In addition to trying to point health teams to where they are most needed, the cellphone trackers sent health advice to Haitians via text or voicemail. Examples were things like frequent hand-washing or oral rehydration for those who got sick. Mothers were advised about continuing to breastfeed infected babies.

While these data are updated every single second CDRS are structured. For instance, people who call an emergency number can now be tracked. Such data is helpful and allows researchers to gain insights about how a disease or epidemic spreads.

We must improve detection by using big data smartly. With the help of smoothed procedures (see templates / checklists), regulatory hurdles against sharing data can be removed. Using these data can then guide inverventions on the ground, saving many more lives.

Buckee, Caroline O.;  Wesolowski, Amy; Eagle, Nathan; Hansen, Elsa; Snow, Robert, W. (Jan-Feb, 2013). Mobile phones and malaria: modeling human and parasite travel you can find. Travel Med Infect Dis. 2013 Jan-Feb; 11(1): 15–22. Retrieved October 25, 2014 from http://www.ncbi.nlm.nih.gov/pmc/articles/PMC3697114/ doi: 10.1016/j.tmaid.2012.12.003

What is your opinion?

– Have you recently found / experienced a case in which big data helped disaster relief efforts?
– What other recommendations would you make?

I love to read your comments below and look forward to answering them. Merci.

Source: Data analytics: Lessons learned from Ebola


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More resources

Aranka Anema, Sheryl Kluberg, Kumanan Wilson, Robert Hogg, Kamran Khan, Simon Hay, Andrew J Tatem and John Brownstein (November, 2014). Digital Surveillance for Enhanced Detection of Outbreaks. The Lancet Infectious Diseases, Volume 14, Issue 11, Pages 1035 – 1037, November 2014 doi: 10.1016/S1473-3099(14)70953-3 Retrieved October 24, 2014 from http://www.thelancet.com/journals/laninf/article/PIIS1473-3099(14)70953-3/fulltext

Isaac Bogoch, Maria Creatore, Martin Cetron, John Brownstein, Nicki Pesik, Jennifer Miniota, Theresa Tam, Wei Hu, Adriano Nicolucci, Saad Ahmed, James W Yoon, Isha Berry, Simon Hay, Aranka Anema, Andrew J Tatem, Derek MacFadden, Matthew German and Kamran Khan (October, 2014). Assessment of the Potential for International Dissemination of Ebola Virus through Commercial Air Travel During the 2014 West African Outbreak (The Lancet, Oct, 2014) The Lancet, Early Online Publication, 21 October 2014 doi: 10.1016/S0140-6736(14)61828-6 Retrieved October 26, 2014 from http://www.thelancet.com/journals/lancet/article/PIIS0140-6736(14)61828-6/fulltext

Informatics Resources for Ebola Epidemic Response (Resource page). http://ndssl.vbi.vt.edu/ebola/ebola-approach.html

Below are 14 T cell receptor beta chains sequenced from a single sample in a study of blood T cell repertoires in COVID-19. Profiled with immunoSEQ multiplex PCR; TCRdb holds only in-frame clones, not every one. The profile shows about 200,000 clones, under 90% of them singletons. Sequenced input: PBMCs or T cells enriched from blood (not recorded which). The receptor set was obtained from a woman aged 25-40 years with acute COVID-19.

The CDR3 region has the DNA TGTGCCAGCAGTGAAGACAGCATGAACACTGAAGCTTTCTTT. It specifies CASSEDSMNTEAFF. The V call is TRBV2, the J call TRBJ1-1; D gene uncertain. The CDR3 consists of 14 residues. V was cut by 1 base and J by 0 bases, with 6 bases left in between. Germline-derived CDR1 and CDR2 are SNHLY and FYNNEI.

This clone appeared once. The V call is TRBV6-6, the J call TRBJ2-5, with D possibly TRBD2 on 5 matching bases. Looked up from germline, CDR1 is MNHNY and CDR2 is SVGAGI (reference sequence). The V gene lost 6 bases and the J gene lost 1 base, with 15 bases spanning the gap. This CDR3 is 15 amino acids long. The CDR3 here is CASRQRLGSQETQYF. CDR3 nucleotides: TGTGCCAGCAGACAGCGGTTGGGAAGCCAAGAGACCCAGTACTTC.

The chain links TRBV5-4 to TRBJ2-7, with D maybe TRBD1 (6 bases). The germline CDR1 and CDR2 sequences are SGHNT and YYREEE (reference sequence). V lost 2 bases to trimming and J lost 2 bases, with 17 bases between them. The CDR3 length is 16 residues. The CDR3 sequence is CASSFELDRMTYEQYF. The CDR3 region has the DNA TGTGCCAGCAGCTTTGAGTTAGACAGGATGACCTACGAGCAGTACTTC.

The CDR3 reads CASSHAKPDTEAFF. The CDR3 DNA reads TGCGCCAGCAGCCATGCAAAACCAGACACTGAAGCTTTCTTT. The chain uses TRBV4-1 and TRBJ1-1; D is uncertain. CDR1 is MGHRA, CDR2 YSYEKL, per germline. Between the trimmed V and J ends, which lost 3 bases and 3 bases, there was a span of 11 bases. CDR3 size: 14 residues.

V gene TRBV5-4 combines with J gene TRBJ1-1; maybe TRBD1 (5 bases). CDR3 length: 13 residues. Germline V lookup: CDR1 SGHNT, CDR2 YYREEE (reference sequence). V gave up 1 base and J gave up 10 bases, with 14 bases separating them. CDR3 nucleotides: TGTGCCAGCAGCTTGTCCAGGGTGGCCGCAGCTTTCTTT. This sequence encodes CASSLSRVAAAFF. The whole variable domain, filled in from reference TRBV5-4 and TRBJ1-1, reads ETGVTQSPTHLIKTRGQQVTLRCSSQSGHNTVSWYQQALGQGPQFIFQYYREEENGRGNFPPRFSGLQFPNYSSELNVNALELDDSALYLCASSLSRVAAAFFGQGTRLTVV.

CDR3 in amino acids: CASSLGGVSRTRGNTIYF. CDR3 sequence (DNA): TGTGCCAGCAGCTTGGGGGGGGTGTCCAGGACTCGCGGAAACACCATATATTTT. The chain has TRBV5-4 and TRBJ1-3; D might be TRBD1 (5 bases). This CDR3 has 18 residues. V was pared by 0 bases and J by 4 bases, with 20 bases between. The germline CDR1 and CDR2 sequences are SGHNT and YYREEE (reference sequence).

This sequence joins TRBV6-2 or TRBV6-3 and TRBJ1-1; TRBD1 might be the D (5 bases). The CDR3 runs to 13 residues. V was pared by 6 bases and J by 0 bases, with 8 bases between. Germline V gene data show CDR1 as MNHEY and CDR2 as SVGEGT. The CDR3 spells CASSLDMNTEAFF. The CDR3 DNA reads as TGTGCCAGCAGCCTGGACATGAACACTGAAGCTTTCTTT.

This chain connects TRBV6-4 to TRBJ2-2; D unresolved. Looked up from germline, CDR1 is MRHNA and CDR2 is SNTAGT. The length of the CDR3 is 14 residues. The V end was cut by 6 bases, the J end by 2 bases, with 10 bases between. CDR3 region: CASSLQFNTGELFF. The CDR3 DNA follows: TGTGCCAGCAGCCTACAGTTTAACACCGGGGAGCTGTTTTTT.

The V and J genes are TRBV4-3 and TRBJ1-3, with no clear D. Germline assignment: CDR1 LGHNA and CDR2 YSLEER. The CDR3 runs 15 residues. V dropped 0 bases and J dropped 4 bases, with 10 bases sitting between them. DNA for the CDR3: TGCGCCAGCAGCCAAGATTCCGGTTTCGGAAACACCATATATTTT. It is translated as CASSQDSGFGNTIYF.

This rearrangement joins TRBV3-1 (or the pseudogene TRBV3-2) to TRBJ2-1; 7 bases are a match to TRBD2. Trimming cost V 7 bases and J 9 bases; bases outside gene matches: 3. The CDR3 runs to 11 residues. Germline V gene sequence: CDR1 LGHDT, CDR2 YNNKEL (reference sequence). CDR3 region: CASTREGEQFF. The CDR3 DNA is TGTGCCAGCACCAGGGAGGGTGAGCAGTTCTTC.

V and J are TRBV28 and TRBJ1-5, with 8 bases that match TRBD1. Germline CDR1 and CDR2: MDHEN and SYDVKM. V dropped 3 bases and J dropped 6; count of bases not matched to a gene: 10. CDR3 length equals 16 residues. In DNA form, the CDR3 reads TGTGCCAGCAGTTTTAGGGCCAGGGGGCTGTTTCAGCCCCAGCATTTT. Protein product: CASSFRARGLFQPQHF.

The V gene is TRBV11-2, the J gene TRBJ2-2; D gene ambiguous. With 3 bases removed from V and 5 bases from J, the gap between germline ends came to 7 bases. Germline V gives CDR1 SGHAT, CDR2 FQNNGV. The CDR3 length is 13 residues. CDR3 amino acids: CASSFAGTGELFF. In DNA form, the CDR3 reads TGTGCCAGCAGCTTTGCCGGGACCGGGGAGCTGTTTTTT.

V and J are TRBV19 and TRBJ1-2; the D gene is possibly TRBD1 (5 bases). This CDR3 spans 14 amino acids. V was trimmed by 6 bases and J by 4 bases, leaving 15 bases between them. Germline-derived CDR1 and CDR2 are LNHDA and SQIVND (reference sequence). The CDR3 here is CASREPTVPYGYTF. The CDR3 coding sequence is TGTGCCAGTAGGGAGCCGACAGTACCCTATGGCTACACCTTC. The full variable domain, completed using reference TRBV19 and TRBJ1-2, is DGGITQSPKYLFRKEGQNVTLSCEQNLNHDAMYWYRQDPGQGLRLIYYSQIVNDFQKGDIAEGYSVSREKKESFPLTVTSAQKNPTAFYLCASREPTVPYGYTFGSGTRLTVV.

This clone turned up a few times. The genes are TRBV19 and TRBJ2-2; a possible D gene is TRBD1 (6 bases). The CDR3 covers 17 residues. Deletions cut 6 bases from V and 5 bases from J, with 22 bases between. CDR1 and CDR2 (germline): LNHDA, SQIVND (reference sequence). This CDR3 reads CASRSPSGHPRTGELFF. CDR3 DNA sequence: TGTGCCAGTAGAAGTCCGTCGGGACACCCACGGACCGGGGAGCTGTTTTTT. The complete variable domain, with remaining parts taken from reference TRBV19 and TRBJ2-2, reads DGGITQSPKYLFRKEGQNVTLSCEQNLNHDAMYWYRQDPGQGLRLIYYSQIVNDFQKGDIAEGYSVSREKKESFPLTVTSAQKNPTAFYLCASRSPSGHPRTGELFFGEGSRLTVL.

David Pigott, Nick Golding, Adrian Mylne, Zhi Huang, Andrew Henry, Daniel Weiss, Oliver Brady, Moritz Kraemer, David Smith, Catherine Moyes, Samir Bhatt, Peter Gething, Peter Horby, Isaac Bogoch, John Brownstein, Sumiko Mekaru, Andrew Tatem, Kamran Khan and Simon Hay. (September 2014). Mapping the Zoonotic Niche of Ebola Virus Disease in Africa (eLife). Retrieved October 22, 2014 from http://elifesciences.org/content/early/2014/09/05/eLife.04395

Talbot, David (August 22, 2014). Cell-phone data might help predict ebola’s spread. Mobility data from an African mobile-phone carrier could help researchers recommend where to focus health-care efforts. MIT Technology Review. Retrieved October 26, 2014 from http://www.technologyreview.com/news/530296/cell-phone-data-might-help-predict-ebolas-spread/

The Guardian – Ebola funding tracker – interactive

Amy Wesolowski, Caroline Buckee, Linus Bengtsson, Xin Lu, Andy Tatem (September 2014). Containing the Ebola Outbreak – The Potential and Challenge of Mobile Data (PloS Current Outbreaks, Sep, 2014). Retrieved October 29, 2014 from http://currents.plos.org/outbreaks/article/containing-the-ebola-outbreak-the-potential-and-challenge-of-mobile-network-data/


[youtube]https://www.youtube.com/watch?v=az8Ky4utD44[/youtube]

KEY INSIGHTS
Why little data mean a lot: Incremental innovation is key.
Google Trends shows a spike in searches – iPhone6: Remember the flu trends? Increased searches do not make something a fact…
Constant experimentation and rapid implementation: Strive for lots of small and frequent advances, because that is good enough.

We address three questions

1. What does it mean when Google Trends shows a spike in searches?
2. Should we aim for lots of small wins from ‘big data’ that add up to something big?
3. Do metrics that focus on small but useful improvements make sense?

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CLICK - Caution - things may not be as they appear. Check the methods.

1. ‘iPhone slow’ and Google Trends

There are three types of business analytics:

Descriptive analytics that look at historical data,
Predictive Analytics that try to determine what might happen, and
Prescriptive Analytics that focus on giving us different options, in which case we choose what we think suits us best, given time and money constraints.

The question remains whether we have the right data… To illustrate this challenge, we can look at the Google Flu Trends (GFT). Using search results from Google, the GFT supposedly indicates how the flu spreads and affects people in various countries.